Predatory Lending & Another Bubble

What possesses a bank to loan a POETRY MAJOR $125,000? 

The same thing that possessed that same bank to loan a dental assistant and a computer technician $500,000 on a home worth $200,000.

They knew they would make more money on the penalties and interest than they ever would on a good loan that could be paid back by a solid candidate. They got greedy. They lost their moral compass. They got predatory. They capitalized on the Mythology of College being the Golden Ticket to the American Dream.

And many economists are predicting another bubble blowing up on our already struggling, shaky economy — how can it not? We have an entire generation of Liberal Arts majors with what amounts to massive mortgages without homes they can live in or sell. Nor, because of bank lobbies and legislation, can a person ever get out from under a student loan. They are not allowed to be written off in a bankruptcy, unlike a home, which you can walk away from and cut your losses. And this is what they have to bring into their adult lives — into marriages and families, into first jobs with starting salaries. If they are lucky enough to score one, that is.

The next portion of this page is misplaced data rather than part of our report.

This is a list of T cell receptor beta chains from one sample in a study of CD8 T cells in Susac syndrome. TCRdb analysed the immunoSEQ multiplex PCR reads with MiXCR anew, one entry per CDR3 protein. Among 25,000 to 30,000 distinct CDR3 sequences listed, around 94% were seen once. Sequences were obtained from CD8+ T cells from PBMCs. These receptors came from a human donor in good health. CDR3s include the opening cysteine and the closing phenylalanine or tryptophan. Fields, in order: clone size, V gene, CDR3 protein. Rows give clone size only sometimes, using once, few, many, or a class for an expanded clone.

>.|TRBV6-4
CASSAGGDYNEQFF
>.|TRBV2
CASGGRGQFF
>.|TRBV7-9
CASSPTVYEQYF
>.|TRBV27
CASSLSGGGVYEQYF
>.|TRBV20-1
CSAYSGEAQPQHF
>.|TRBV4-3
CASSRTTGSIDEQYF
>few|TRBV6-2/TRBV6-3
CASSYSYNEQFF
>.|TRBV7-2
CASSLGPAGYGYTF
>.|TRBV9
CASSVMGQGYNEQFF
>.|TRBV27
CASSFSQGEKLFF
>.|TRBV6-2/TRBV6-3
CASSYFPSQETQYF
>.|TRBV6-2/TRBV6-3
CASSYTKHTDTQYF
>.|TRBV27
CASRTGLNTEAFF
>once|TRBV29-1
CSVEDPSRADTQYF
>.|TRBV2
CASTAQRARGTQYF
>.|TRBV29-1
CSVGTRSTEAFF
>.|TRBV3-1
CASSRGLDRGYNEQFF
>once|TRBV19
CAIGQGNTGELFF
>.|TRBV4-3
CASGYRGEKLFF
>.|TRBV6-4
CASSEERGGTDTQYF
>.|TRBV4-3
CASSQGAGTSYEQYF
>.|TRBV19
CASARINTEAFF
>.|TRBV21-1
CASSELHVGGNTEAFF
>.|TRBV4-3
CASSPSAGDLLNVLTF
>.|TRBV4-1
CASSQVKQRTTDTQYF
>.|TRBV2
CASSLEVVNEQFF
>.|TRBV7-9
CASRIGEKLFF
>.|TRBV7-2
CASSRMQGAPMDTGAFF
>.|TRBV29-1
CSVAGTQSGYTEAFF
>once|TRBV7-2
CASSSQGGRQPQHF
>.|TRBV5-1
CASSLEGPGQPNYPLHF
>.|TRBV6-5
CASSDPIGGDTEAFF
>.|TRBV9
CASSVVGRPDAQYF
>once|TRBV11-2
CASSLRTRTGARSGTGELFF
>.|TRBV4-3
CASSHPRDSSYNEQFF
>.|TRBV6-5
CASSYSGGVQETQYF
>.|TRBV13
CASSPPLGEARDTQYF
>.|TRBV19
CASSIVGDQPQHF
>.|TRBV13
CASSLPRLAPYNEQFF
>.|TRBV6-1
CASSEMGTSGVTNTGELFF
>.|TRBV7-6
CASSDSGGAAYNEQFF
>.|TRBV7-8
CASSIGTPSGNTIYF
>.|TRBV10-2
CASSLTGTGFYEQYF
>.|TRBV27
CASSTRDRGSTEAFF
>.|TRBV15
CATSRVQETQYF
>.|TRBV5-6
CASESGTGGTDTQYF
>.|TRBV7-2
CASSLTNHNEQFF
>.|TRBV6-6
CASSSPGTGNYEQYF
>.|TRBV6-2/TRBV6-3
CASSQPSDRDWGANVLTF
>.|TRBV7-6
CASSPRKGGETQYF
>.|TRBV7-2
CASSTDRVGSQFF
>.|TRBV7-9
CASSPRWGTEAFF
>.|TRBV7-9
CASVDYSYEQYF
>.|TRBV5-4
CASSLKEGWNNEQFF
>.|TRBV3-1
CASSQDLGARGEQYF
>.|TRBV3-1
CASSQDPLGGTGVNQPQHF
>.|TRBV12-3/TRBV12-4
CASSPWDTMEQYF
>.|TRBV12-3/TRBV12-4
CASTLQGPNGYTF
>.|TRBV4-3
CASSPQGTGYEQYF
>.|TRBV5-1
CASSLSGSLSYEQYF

This is one major issue of the Occupy Wall Street movement. It’s a legitimate question. It’s a legitimate issue. It’s a protest-worthy complaint.

Mythology of College being the Golden Ticket to American Dream

Maybe it’s time to reexamine the Mythology of a College Degree being the Golden Ticket to the American Dream. It used to be that college was the Golden Ticket and if you got good grades, got into a decent, reputable school and worked hard you were essentially guaranteed a good job and a career path in an upwardly mobile direction. Or at least we believed this to be true.

But even in my generation this hasn’t turned out to be particularly true. As I’ve approached 40 and looked around, I’ve noticed that my peers without college degrees that are in sales, insurance and for a long time real estate and construction are doing far better than I with my gig as a journalist in a profession struggling to hang onto itself in the face of the digital revolution. My friends who have two-year trade degrees in medical fields are making far more money, with far more job security than I am. My friends who work in industrial fields, electricians, auto mechanics, specialized laborers, tend to get laid off more frequently (which they treat as extended vacations on workman’s compensation), but when they work they make quite a bit more money.